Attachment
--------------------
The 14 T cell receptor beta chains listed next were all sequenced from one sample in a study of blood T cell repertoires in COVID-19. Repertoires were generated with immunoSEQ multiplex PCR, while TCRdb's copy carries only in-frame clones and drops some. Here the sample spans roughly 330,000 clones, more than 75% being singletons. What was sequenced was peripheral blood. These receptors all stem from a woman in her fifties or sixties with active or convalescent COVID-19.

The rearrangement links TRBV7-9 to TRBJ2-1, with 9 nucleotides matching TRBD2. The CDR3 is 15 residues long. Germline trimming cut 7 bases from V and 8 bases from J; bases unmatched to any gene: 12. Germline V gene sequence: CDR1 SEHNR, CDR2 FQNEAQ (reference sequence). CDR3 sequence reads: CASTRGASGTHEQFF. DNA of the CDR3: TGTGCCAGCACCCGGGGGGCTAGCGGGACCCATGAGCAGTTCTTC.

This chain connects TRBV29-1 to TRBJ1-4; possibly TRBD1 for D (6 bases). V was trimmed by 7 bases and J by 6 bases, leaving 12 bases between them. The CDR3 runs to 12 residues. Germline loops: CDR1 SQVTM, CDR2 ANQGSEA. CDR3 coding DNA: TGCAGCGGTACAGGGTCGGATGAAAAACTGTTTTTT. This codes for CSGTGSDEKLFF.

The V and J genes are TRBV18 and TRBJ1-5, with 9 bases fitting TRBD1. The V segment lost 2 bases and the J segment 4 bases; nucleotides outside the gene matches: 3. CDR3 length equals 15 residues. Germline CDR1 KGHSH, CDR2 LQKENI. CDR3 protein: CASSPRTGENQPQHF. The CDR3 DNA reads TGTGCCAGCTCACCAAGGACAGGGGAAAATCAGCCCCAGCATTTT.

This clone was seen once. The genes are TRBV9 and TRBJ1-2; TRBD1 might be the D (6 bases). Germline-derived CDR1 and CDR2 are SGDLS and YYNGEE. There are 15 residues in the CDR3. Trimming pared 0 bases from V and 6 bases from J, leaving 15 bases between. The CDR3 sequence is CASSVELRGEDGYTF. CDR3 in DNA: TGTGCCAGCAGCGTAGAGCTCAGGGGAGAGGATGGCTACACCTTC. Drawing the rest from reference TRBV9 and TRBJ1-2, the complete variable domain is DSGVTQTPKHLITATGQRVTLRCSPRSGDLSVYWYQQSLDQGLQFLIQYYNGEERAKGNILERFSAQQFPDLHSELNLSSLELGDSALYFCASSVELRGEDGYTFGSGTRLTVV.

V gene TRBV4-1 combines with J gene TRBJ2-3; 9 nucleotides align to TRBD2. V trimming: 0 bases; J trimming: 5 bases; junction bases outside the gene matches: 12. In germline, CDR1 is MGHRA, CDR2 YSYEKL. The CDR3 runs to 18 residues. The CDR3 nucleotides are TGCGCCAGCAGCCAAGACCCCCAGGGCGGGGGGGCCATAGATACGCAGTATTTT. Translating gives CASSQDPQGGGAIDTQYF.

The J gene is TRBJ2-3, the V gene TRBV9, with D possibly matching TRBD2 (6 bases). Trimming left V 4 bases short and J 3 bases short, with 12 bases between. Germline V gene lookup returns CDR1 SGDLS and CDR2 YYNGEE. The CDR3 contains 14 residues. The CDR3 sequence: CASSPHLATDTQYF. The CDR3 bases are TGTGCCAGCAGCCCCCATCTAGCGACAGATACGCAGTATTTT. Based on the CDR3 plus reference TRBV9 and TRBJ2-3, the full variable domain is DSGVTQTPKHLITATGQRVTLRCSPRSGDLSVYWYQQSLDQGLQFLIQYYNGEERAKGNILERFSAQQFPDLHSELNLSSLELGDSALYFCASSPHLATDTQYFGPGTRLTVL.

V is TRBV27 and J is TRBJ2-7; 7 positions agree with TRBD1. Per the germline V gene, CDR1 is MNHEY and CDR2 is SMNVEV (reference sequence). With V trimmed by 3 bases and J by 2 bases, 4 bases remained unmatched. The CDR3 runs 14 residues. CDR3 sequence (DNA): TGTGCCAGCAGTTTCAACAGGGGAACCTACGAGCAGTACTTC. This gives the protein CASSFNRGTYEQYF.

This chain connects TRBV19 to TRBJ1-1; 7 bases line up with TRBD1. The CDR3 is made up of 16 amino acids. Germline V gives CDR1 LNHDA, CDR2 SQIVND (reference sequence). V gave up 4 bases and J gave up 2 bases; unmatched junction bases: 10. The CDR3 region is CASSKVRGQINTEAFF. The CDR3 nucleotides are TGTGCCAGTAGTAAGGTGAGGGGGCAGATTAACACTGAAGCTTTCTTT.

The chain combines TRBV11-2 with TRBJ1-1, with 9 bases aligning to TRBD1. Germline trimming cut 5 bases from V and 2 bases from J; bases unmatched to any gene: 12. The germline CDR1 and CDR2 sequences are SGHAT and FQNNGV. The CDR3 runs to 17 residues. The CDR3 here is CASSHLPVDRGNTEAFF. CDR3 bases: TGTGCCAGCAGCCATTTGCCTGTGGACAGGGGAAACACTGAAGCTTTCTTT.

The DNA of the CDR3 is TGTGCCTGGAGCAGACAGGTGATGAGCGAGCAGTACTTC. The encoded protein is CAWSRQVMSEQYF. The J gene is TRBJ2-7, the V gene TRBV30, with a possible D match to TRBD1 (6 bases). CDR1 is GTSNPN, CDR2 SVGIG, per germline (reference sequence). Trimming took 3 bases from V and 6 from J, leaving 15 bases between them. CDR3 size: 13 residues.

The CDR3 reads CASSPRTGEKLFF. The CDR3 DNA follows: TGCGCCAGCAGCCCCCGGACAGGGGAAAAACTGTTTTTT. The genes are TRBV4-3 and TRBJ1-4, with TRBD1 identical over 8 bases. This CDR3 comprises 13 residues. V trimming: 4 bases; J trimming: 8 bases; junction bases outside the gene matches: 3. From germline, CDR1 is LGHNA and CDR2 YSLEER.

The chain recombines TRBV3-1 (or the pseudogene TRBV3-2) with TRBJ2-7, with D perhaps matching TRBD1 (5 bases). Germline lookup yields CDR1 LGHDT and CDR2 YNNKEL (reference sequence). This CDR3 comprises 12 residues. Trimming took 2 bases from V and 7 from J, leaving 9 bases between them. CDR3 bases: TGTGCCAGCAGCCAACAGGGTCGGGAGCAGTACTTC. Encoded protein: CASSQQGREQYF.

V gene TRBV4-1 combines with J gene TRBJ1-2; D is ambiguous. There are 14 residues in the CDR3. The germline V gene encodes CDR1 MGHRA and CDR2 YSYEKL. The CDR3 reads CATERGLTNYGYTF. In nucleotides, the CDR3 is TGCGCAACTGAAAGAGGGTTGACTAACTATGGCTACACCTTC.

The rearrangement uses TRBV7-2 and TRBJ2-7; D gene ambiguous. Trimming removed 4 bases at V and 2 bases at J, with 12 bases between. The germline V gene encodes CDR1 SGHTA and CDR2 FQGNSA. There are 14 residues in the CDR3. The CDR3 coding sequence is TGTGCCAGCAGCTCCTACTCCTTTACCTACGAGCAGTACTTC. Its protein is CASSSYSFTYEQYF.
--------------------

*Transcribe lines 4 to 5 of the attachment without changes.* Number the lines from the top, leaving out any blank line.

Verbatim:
The V and J genes are TRBV18 and TRBJ1-5, with 9 bases fitting TRBD1. The V segment lost 2 bases and the J segment 4 bases; nucleotides outside the gene matches: 3. CDR3 length equals 15 residues. Germline CDR1 KGHSH, CDR2 LQKENI. CDR3 protein: CASSPRTGENQPQHF. The CDR3 DNA reads TGTGCCAGCTCACCAAGGACAGGGGAAAATCAGCCCCAGCATTTT.

This clone was seen once. The genes are TRBV9 and TRBJ1-2; TRBD1 might be the D (6 bases). Germline-derived CDR1 and CDR2 are SGDLS and YYNGEE. There are 15 residues in the CDR3. Trimming pared 0 bases from V and 6 bases from J, leaving 15 bases between. The CDR3 sequence is CASSVELRGEDGYTF. CDR3 in DNA: TGTGCCAGCAGCGTAGAGCTCAGGGGAGAGGATGGCTACACCTTC. Drawing the rest from reference TRBV9 and TRBJ1-2, the complete variable domain is DSGVTQTPKHLITATGQRVTLRCSPRSGDLSVYWYQQSLDQGLQFLIQYYNGEERAKGNILERFSAQQFPDLHSELNLSSLELGDSALYFCASSVELRGEDGYTFGSGTRLTVV.